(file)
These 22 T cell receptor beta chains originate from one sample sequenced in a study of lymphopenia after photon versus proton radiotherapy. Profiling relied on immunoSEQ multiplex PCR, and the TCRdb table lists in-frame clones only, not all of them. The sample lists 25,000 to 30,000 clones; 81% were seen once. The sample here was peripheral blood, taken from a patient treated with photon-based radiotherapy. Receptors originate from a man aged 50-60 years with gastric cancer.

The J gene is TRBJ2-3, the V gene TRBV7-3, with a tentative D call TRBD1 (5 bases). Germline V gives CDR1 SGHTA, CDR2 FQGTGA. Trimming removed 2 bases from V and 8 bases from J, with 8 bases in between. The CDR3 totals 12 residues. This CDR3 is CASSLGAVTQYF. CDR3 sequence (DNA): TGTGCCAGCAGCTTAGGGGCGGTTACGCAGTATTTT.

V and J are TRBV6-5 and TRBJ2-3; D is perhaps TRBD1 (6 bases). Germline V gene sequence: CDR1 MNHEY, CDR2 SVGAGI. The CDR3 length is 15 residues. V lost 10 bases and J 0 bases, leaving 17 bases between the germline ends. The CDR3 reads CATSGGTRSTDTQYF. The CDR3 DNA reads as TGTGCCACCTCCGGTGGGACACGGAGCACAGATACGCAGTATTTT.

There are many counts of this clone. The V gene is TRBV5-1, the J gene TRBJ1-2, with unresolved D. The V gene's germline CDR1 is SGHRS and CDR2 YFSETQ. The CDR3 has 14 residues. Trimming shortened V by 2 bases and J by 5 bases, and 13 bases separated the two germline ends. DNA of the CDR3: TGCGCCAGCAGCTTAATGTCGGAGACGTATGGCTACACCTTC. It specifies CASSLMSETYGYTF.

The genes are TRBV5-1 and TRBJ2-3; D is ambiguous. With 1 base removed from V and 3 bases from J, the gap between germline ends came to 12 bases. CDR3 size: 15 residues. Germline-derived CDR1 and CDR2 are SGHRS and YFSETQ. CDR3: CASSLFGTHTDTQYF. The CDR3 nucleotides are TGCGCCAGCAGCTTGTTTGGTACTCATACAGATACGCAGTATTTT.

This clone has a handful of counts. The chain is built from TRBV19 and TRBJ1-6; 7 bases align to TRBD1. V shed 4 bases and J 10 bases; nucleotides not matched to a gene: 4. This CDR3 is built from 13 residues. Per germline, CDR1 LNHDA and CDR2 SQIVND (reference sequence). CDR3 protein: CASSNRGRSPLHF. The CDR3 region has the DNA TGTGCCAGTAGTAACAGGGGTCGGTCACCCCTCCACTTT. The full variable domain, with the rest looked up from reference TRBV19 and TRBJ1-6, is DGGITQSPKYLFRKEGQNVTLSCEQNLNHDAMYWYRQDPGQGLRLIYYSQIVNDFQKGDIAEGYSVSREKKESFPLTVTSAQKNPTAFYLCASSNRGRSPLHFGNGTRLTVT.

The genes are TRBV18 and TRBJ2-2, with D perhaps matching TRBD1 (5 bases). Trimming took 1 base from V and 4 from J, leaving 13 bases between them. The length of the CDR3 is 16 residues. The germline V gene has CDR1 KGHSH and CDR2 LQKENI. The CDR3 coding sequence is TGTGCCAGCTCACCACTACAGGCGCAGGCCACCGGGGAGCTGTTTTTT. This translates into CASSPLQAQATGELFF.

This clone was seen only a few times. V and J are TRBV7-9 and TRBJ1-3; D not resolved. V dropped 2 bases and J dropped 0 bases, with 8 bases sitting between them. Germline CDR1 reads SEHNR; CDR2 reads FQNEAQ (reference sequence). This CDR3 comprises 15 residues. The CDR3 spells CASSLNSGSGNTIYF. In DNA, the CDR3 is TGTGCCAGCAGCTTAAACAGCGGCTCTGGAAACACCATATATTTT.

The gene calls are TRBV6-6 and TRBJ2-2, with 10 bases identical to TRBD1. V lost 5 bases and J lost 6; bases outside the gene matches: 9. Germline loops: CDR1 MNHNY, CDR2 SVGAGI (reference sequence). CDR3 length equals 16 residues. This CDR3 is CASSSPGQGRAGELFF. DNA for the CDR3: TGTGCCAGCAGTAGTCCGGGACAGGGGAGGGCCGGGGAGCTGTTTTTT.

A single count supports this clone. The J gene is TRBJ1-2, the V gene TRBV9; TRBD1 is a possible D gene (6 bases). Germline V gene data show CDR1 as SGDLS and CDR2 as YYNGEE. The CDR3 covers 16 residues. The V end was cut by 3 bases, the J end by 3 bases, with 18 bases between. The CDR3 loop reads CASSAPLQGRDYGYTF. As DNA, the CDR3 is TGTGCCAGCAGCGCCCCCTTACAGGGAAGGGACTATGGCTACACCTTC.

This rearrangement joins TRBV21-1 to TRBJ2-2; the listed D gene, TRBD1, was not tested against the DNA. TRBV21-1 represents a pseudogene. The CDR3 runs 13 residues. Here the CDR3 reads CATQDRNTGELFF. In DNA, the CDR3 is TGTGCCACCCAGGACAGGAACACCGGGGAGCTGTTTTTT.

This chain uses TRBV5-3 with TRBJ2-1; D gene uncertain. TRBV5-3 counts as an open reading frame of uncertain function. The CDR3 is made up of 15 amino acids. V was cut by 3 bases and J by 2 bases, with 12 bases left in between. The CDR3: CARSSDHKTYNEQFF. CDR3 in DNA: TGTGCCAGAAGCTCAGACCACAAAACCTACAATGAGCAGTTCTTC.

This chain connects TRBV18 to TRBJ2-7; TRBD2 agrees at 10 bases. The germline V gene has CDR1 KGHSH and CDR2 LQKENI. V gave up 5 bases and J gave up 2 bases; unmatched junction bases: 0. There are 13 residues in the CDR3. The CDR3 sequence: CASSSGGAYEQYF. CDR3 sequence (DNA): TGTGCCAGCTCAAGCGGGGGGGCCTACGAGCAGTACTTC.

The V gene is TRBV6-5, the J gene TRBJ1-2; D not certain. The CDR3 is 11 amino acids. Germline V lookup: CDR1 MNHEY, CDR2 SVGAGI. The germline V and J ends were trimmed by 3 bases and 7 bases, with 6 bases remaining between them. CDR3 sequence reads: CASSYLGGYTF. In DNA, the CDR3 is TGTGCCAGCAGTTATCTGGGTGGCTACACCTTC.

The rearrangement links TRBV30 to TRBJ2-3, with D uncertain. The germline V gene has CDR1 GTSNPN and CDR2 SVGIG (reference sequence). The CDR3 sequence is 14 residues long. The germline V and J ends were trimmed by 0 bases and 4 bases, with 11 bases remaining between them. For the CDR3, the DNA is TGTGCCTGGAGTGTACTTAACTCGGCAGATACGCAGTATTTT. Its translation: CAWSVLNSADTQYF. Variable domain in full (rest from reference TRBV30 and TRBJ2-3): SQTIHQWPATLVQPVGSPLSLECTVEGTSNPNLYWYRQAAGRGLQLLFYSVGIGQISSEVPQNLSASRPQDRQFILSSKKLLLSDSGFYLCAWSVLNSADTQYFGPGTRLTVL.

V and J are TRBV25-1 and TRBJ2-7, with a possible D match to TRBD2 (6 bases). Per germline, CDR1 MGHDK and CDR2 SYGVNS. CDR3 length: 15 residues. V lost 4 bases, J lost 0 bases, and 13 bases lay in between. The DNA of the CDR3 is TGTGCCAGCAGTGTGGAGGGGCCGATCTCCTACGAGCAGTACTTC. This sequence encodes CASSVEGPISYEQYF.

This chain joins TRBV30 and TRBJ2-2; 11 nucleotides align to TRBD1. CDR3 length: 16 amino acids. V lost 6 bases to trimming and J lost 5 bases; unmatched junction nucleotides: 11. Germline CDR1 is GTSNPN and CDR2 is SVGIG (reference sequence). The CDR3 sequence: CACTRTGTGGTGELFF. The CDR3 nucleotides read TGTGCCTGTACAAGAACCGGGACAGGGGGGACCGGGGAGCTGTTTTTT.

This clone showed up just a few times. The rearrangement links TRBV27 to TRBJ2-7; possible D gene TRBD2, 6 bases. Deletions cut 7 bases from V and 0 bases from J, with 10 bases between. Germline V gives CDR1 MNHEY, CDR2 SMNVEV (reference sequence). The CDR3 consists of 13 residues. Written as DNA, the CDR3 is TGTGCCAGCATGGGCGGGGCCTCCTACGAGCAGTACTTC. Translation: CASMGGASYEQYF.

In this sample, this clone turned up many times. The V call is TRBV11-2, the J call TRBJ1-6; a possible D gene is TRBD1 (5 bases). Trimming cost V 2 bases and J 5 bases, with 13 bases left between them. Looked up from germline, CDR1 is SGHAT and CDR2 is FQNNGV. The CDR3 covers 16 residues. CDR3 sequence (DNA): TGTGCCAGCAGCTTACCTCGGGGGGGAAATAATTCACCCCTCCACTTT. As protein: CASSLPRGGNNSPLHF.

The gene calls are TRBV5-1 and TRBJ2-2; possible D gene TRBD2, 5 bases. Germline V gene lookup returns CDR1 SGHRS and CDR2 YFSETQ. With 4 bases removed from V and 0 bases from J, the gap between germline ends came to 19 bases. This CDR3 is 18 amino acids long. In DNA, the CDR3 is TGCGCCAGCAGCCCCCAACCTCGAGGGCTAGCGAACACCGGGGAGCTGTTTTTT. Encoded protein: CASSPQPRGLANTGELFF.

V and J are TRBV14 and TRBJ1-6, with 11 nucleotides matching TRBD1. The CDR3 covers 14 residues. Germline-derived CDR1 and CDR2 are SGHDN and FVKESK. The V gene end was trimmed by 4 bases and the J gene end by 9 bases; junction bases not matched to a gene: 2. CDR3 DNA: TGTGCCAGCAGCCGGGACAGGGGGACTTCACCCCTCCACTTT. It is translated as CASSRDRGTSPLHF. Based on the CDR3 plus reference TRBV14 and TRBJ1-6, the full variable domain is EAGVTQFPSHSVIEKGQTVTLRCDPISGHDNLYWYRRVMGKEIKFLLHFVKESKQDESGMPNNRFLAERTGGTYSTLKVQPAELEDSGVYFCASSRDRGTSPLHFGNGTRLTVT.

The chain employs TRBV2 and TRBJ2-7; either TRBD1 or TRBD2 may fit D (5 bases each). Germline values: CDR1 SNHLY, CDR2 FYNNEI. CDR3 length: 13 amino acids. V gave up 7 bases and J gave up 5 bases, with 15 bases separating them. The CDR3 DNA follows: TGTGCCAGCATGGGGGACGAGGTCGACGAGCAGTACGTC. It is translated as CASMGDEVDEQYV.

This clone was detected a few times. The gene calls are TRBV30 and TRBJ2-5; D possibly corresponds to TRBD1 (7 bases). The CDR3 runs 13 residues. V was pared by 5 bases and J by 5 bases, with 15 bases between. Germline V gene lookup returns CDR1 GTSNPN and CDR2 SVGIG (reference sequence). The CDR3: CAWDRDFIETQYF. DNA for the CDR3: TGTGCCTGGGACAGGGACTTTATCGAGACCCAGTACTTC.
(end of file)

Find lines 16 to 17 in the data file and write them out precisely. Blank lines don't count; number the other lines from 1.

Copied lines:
V and J are TRBV25-1 and TRBJ2-7, with a possible D match to TRBD2 (6 bases). Per germline, CDR1 MGHDK and CDR2 SYGVNS. CDR3 length: 15 residues. V lost 4 bases, J lost 0 bases, and 13 bases lay in between. The DNA of the CDR3 is TGTGCCAGCAGTGTGGAGGGGCCGATCTCCTACGAGCAGTACTTC. This sequence encodes CASSVEGPISYEQYF.

This chain joins TRBV30 and TRBJ2-2; 11 nucleotides align to TRBD1. CDR3 length: 16 amino acids. V lost 6 bases to trimming and J lost 5 bases; unmatched junction nucleotides: 11. Germline CDR1 is GTSNPN and CDR2 is SVGIG (reference sequence). The CDR3 sequence: CACTRTGTGGTGELFF. The CDR3 nucleotides read TGTGCCTGTACAAGAACCGGGACAGGGGGGACCGGGGAGCTGTTTTTT.